Lewis University flight instructor and 2010 alumnus Leif Holmstrand recently returned from launching the aviation dreams of 15 high school students enrolled in the Legacy Flight Academy in Tuskegee, Ala. The two-week program was held at Moton Field, Ala., the initial flight training location for the Tuskegee Airman.
Black Sky Training will begin offering a specialized series of courses for general aviation pilots. Psychological training, including recognizing and reacting to hypoxia, will be given in one of the only privately owned and operated hypoberic chambers in the U.S.
Northwest Florida Beaches International Airport may not be a name that trips off the tongue particularly well. But maybe it should be. Because word has leaked out of the high security vault in that corner of the Florida panhandle that going back to school is going to be a whole heck of a lot more interesting for a bunch of high school students this year – thanks to a company named Island Air Express and a guy named Ron Jarmon.
Several recent, seemingly unrelated reports pose issues in our hopes for a new generation of pilots. Boeing’s July announcement that half a million airline pilots will be needed worldwide by 2031 made big news. But many of us have heard such news before. And this time, there are new caveats and wrinkles.
One that caught my eye was a Frontier Group study “Transportation and the New Generation” cited in MOTOR TREND. It said the share of 14- to 34-year-olds without a driver’s license was up to 26% in 2010 from 21% in 2000. MOTOR TREND worries that young people are weaning themselves from cars and driving. Compared to the mechanically minded “motorhead” generations of yore, this could be more than just a trend toward big-city mass transit or close-in suburban living. At the least, it’s a symptom of generational poor incomes and gas prices that affect flying and flight training, too.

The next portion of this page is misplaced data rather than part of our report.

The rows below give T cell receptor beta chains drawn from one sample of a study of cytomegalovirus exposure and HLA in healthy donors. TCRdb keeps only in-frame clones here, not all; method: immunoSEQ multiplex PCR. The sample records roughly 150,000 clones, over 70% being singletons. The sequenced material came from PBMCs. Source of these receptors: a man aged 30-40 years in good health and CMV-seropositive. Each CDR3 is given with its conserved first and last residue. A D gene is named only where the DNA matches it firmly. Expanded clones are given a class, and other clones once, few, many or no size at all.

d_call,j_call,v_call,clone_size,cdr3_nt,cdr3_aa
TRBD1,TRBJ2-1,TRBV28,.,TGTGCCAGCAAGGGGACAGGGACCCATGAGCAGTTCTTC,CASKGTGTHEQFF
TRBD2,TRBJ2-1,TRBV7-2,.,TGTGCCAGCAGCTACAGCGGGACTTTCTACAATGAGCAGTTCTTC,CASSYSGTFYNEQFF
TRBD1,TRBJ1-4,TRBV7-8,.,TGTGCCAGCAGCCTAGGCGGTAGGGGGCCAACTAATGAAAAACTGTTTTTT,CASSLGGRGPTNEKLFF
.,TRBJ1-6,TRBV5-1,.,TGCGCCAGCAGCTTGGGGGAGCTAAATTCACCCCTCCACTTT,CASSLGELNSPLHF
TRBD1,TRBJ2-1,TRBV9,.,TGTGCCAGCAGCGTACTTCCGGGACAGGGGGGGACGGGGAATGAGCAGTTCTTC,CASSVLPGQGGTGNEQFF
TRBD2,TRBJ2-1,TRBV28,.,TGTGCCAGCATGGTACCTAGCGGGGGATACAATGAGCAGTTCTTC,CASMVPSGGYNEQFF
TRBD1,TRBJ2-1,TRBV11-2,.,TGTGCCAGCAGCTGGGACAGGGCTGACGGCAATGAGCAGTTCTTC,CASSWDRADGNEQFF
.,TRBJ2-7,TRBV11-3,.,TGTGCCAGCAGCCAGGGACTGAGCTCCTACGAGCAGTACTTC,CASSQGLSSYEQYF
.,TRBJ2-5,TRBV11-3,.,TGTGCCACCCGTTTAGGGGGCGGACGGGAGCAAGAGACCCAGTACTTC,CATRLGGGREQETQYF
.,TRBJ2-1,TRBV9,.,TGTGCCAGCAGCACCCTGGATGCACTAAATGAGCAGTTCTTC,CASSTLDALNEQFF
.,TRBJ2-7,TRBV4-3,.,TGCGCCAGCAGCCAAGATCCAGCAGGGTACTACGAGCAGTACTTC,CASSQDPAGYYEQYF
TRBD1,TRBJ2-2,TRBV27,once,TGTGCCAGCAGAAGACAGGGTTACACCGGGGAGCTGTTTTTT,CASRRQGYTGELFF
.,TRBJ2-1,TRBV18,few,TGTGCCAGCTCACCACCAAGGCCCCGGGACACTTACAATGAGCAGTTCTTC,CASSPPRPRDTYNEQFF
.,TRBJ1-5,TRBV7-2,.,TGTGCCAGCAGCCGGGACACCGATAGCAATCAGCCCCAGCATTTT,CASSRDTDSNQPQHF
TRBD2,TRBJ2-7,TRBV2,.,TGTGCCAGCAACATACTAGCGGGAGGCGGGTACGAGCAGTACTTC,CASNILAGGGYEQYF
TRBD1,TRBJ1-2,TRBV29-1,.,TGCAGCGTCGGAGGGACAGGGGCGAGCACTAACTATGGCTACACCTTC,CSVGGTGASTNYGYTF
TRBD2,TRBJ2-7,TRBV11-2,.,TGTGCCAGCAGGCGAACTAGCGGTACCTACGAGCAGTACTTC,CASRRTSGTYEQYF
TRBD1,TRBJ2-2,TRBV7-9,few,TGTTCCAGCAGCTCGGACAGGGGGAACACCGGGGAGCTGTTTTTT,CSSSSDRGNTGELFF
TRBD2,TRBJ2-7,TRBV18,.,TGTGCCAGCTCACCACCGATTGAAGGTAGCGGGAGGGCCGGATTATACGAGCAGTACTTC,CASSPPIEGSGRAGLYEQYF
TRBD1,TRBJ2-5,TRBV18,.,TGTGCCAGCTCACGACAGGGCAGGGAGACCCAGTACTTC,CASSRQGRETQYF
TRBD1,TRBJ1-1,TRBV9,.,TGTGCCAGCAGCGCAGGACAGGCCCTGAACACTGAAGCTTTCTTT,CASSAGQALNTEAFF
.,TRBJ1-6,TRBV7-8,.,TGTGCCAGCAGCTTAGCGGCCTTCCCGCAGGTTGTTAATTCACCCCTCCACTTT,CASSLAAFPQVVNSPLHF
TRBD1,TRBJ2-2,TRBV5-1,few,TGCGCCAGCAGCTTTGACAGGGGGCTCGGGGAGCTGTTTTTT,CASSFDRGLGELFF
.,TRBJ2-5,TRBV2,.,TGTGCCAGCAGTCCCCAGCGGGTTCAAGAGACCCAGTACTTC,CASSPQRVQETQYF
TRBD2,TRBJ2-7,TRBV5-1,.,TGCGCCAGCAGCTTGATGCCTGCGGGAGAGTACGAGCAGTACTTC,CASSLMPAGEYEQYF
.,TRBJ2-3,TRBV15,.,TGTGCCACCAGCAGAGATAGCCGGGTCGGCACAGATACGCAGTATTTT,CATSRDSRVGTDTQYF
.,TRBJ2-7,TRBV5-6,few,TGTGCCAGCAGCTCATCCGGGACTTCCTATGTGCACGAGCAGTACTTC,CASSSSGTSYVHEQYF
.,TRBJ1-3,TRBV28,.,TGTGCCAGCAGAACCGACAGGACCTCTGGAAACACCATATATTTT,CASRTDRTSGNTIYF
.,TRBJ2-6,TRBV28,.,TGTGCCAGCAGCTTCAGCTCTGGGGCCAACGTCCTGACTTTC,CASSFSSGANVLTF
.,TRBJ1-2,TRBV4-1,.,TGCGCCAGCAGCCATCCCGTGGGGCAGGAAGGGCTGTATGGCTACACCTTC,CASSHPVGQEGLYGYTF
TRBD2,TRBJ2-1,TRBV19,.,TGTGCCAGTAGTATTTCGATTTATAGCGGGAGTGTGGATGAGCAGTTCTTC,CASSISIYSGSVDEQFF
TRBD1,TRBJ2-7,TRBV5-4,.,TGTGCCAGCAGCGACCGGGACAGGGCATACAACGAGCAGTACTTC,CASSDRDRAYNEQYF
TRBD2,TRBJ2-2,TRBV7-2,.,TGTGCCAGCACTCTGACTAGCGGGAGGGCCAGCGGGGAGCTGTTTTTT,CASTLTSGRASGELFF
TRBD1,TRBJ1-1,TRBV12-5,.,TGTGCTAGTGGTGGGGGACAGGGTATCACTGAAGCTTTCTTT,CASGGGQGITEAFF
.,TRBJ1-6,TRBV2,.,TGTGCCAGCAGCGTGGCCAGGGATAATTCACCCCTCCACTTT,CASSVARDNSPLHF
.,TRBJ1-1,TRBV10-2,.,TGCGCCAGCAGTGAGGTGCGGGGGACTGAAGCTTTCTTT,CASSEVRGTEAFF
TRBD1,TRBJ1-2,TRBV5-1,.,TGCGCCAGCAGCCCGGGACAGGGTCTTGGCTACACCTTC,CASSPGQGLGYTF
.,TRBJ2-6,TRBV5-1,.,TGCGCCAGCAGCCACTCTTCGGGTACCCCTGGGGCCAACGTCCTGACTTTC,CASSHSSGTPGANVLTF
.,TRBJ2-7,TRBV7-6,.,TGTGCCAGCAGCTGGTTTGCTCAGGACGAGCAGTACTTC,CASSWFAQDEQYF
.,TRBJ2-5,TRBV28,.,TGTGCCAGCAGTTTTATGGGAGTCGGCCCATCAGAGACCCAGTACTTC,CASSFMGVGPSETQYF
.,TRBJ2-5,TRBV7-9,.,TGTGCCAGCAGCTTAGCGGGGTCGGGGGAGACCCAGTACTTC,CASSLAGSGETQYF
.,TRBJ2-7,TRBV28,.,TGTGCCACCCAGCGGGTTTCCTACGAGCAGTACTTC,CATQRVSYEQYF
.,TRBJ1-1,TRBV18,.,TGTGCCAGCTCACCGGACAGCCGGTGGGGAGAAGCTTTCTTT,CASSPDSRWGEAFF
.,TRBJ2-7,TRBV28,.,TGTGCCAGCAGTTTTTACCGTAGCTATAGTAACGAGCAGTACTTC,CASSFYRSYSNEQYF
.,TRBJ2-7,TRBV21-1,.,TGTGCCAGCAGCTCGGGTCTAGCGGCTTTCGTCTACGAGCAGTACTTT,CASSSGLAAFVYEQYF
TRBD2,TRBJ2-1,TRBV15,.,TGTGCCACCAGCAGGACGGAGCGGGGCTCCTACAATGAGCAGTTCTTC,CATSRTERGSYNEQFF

Chesapeake Sport Pilot in Stevensville, Maryland, now offers flight training to pilots who require hand controls rather than traditional aircraft foot controls to fly. This training is made possible by a specially outfitted CT LS light sport airplane that is being leased to Chesapeake Sport Pilot by Joseph D’Aguiar.
More on 650 aviators participated in the new Pilot Proficiency Project spearheaded by the Society of Aviation and Flight Educators (SAFE) at AirVenture. Conceived by SAFE, presented in partnership with Redbird Flight Simulations, and hosted by the Experimental Aircraft Association (EAA), SAFE member-instructors presented 14 forums, while all 58 simulator training sessions in the Redbird FMX were filled as well, with daily slots booking completely within the first two hours each day, while more than 50 pilots received instruction in Redbird’s Crosswind Trainer. Pilots who participated in the project also qualified for WINGS credit.